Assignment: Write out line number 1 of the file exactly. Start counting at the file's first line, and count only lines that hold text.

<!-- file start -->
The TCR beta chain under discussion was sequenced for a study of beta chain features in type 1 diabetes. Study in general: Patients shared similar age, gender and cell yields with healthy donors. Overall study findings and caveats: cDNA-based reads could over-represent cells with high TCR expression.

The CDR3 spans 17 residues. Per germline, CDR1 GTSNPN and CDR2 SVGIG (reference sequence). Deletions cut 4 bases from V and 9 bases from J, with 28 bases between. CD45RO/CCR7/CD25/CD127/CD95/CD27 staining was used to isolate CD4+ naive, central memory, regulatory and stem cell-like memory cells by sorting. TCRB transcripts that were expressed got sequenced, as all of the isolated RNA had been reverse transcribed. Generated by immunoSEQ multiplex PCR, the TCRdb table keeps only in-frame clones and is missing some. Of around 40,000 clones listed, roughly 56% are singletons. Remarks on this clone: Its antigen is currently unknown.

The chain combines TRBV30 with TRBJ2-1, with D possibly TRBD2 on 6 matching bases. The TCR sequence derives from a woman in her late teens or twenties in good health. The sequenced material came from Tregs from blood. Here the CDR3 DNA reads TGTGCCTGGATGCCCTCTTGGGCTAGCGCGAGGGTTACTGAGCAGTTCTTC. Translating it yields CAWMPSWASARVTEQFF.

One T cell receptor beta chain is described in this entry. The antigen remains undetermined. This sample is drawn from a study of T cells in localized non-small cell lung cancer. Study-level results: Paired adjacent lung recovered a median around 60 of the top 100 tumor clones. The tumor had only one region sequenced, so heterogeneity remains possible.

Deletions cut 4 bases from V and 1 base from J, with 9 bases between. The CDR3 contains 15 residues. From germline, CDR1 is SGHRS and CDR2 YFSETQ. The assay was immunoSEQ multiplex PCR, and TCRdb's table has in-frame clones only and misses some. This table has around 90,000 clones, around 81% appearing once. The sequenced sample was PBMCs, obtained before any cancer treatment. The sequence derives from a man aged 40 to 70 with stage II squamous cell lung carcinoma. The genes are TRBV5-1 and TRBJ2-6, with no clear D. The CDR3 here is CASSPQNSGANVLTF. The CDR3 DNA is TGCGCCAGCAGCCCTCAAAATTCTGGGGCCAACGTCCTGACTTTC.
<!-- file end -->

The TCR beta chain under discussion was sequenced for a study of beta chain features in type 1 diabetes. Study in general: Patients shared similar age, gender and cell yields with healthy donors. Overall study findings and caveats: cDNA-based reads could over-represent cells with high TCR expression.